Photo from Amandla Stenberg’s Facebook page.
Black Girls Rock aired last night, splattering black girl magic and exceptionalism over our TV screens. Honorees included television heavyweight Shonda Rhimes, Amandla Stenberg, and Rihanna. Black girls from various disciplines shared their encouragements, stories, and accomplishments with each other and as you’d expect, it was fabulous. The organizers of #blacklivesmatter, actress Danai Gurira, and the legendary Gladys Knight were also recognized. As soon as Tracee Ellis Ross began her opening act, tears welled up in my eyes. The excitement got to me instantly. She acted out a mash-up of Janet Jackson’s “Control”, “Work” by Rihanna, and “Formation” by Beyonce. The opener also included classics like Chaka Khan’s “I’m Every Woman” and a beautiful rendition of her mother’s, Diana Ross, song “Who’s The Boss?” with a super cute “I love you, mom!” as the intro.
There is something truly overwhelming about black women being themselves and having the strength to show that to the world. Our experiences are all so unique, but the through line is that the paths we walk do coincide, and it’s always soul refreshing to feel connected to other powerful women of color. Everyone shared something of value that could empower those in attendance and the viewers watching at home. Seriously, the gems these black girls dropped goes far beyond poignant. I’m talking real, valid, applicable life hacks.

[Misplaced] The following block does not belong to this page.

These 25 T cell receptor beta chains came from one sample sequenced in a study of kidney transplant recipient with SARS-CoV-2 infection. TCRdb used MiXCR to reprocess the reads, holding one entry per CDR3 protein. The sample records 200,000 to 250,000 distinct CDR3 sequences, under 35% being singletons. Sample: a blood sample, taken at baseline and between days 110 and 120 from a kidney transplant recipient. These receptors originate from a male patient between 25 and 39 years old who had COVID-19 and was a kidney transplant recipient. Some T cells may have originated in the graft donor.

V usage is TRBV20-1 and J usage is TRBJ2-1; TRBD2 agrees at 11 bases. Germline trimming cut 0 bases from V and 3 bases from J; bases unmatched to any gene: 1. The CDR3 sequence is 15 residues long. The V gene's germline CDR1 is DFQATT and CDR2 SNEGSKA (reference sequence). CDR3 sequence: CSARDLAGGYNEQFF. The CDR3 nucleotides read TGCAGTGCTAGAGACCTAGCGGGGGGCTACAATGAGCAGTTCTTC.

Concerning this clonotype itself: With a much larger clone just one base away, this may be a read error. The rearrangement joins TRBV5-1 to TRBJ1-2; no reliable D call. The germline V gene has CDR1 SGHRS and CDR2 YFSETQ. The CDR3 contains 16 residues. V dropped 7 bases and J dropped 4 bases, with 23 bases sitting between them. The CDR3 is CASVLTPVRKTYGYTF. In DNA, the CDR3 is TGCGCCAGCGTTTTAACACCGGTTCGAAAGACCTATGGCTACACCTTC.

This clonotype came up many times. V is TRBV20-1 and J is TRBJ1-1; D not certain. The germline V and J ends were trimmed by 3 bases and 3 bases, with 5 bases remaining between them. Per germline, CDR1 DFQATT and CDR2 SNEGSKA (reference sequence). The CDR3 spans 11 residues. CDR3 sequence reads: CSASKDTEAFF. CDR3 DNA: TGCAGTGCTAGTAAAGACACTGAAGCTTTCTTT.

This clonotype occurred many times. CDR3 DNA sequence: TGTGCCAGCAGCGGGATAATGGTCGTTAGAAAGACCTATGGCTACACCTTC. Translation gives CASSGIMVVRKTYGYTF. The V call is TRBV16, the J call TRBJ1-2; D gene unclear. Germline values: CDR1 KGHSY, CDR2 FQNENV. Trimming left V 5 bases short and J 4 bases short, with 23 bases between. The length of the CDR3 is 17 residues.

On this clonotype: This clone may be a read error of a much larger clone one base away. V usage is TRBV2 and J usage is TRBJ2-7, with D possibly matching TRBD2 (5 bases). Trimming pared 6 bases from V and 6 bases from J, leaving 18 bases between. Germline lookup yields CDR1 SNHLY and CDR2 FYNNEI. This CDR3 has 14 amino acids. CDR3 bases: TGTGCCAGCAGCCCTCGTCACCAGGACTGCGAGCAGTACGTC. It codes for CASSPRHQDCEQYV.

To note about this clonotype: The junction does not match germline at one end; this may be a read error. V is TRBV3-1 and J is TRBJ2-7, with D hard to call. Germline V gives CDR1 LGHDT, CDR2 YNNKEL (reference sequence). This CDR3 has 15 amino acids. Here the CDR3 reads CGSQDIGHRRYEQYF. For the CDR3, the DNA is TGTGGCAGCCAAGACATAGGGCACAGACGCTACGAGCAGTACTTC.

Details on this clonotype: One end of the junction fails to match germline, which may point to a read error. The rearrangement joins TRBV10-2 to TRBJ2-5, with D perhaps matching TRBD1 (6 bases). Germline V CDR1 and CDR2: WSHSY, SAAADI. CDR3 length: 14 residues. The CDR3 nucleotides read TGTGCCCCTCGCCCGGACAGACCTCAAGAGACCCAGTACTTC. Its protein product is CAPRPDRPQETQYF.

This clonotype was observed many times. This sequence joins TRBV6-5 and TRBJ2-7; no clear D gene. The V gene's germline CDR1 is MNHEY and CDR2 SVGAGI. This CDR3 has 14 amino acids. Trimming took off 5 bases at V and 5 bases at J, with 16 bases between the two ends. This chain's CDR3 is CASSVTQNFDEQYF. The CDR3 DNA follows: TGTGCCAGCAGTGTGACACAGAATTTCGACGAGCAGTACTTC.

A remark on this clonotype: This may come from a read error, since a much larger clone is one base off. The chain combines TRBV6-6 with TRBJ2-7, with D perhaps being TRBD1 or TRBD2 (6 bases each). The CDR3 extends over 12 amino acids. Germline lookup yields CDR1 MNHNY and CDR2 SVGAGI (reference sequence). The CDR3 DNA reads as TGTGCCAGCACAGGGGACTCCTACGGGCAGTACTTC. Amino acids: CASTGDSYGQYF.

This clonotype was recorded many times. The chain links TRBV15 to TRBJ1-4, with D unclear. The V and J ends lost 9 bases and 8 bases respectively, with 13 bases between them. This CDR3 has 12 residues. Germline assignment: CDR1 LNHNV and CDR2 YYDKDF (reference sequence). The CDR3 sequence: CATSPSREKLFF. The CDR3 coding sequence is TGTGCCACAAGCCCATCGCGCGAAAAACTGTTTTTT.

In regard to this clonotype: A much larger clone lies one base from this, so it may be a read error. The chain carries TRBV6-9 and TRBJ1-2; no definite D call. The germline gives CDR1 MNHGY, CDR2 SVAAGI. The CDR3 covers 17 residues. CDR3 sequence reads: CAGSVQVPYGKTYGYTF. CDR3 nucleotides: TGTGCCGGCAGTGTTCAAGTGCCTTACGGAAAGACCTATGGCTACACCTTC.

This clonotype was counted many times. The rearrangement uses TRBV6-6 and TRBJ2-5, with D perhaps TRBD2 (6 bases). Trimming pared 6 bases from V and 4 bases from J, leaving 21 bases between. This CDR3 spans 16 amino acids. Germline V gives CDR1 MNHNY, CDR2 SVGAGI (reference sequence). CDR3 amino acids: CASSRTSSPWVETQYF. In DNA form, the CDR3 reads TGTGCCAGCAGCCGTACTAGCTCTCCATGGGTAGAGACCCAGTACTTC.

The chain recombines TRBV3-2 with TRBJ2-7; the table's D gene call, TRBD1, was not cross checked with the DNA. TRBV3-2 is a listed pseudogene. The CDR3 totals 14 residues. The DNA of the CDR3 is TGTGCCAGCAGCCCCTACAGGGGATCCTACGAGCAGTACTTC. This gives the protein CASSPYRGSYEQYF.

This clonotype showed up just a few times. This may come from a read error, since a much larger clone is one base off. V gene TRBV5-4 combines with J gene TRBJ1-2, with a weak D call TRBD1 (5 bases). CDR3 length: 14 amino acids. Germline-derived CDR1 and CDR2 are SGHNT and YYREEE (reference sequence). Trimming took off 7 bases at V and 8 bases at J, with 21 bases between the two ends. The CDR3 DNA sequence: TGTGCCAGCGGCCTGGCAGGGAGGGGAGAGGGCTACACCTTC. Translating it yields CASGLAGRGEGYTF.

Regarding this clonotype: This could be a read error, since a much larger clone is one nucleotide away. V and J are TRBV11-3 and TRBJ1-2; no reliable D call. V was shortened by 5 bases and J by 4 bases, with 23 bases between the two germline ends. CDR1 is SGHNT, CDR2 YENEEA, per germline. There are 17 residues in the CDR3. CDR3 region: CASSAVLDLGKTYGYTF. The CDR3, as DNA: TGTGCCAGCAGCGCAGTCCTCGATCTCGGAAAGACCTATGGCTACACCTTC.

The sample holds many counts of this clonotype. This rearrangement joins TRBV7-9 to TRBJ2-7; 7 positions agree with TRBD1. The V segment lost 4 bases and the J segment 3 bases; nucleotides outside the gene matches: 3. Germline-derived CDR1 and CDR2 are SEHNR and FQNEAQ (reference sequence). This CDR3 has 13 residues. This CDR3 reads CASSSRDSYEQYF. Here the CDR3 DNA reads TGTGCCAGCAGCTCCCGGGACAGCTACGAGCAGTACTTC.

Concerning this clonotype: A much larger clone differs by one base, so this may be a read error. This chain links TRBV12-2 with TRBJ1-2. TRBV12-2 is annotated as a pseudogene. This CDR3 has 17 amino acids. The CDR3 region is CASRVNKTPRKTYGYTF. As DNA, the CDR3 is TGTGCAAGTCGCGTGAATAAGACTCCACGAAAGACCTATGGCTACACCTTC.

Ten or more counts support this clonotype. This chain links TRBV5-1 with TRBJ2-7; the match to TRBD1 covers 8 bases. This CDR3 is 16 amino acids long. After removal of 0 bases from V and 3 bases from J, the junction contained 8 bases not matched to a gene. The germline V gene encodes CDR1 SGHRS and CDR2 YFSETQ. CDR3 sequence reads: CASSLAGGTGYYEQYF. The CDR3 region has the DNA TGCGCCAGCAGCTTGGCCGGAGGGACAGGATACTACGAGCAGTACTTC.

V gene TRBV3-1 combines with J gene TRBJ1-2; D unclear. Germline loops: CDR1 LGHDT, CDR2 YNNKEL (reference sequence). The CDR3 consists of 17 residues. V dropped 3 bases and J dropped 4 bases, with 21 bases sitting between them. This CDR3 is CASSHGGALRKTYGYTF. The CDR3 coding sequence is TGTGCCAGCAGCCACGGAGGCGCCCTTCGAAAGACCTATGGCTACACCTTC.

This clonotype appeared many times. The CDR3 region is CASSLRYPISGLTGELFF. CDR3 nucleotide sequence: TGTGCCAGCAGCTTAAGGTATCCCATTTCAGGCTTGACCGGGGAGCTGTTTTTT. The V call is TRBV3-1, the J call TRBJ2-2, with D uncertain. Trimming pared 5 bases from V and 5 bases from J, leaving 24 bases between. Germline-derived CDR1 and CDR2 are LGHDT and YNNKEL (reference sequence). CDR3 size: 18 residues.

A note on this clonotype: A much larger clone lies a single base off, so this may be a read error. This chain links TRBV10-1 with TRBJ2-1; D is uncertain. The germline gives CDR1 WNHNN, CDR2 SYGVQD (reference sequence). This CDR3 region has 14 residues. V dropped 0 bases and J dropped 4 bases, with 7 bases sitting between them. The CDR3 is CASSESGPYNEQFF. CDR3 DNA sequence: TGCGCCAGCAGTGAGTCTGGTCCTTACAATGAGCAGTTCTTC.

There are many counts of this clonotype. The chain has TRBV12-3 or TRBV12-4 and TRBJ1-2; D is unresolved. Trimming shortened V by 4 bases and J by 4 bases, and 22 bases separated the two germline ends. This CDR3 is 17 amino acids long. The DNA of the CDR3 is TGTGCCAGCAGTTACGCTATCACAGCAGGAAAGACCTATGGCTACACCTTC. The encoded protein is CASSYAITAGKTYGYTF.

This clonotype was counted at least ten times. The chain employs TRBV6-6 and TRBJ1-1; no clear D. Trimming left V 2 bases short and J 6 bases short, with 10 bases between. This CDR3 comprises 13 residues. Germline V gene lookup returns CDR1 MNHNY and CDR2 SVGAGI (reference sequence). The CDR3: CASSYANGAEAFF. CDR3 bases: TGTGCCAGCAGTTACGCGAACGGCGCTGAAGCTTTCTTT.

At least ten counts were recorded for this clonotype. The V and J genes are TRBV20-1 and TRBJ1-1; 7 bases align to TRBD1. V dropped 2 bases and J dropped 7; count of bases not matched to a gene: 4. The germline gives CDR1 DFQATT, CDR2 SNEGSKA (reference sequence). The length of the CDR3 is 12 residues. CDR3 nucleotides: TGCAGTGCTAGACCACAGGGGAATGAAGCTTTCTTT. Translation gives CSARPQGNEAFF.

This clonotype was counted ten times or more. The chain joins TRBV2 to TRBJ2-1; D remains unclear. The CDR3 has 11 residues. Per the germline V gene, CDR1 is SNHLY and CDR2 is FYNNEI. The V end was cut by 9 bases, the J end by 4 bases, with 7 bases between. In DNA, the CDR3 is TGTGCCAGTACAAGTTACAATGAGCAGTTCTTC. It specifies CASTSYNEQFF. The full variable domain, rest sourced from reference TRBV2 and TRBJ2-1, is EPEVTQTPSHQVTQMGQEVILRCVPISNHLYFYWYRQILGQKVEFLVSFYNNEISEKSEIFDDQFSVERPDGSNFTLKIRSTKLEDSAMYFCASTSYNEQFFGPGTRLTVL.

The essence of these women together in that space felt otherworldly, yet tangible. The award show is much more than handing out trophies that signify some accolade. It reaffirms the need for diverse representation and inspires girls like me, someone who is sculpting their life, to know that I can be who I am, who I aspire to be and to do so unashamedly. The results of our lives may vary, but we’re all fighting the same fight as black girls. We’re all here navigating something special, something magical, and we deserve to know that we can see ourselves in each other, without compromising what sets us apart from the rest. Gladys Knight serenaded us with some of her greatest hits, proving that her voice is still as flawless as she is. Danai Gurira taught us that sometimes you have to do a u-turn to reach your destination and explained the importance of sisterhood by using her friendship with Lupita N’yongo as an example. Amandla Stenberg represented for the youth by letting us know that we can be groundbreakers at any age and that without young rebels, a brighter future is nonexistent. Rihanna reminded us that there are no rules to being a role model. That being you is a revolution in itself. Lauryn Hill was the final performance of the night, and she rocked the house. African dancers joined her on stage for a revised version of “Lost Ones” with her Afro-futurism in tow.
M.A.D Girls like Marley Dias and Maya Penn of 1,000 Black Girl Books and Maya’s Ideas, respectively, were among the young women acknowledged for the world-changing efforts. These brilliant teens are encouraging their peers to read stories that reflect images of themselves, to be creative, eat healthily, and give back to those in need. Black Girls Rock provides a haven for women and girls, and that is something I can’t appreciate enough.
I slept knowing that there will come a time when being black and female will no longer be falsley viewed as a burden. I am aware that a new era is being ushered in right now. One where we don’t have to learn to love ourselves only after tackling a society that doesn’t approve when women of color are carefree. Black Girls Rock is more proof that we are enough, just as we are. This year’s show was soulful – Brandy and Andra Day’s performance are two examples – loving and the representation we need to achieve true self-love.
Photos from BET.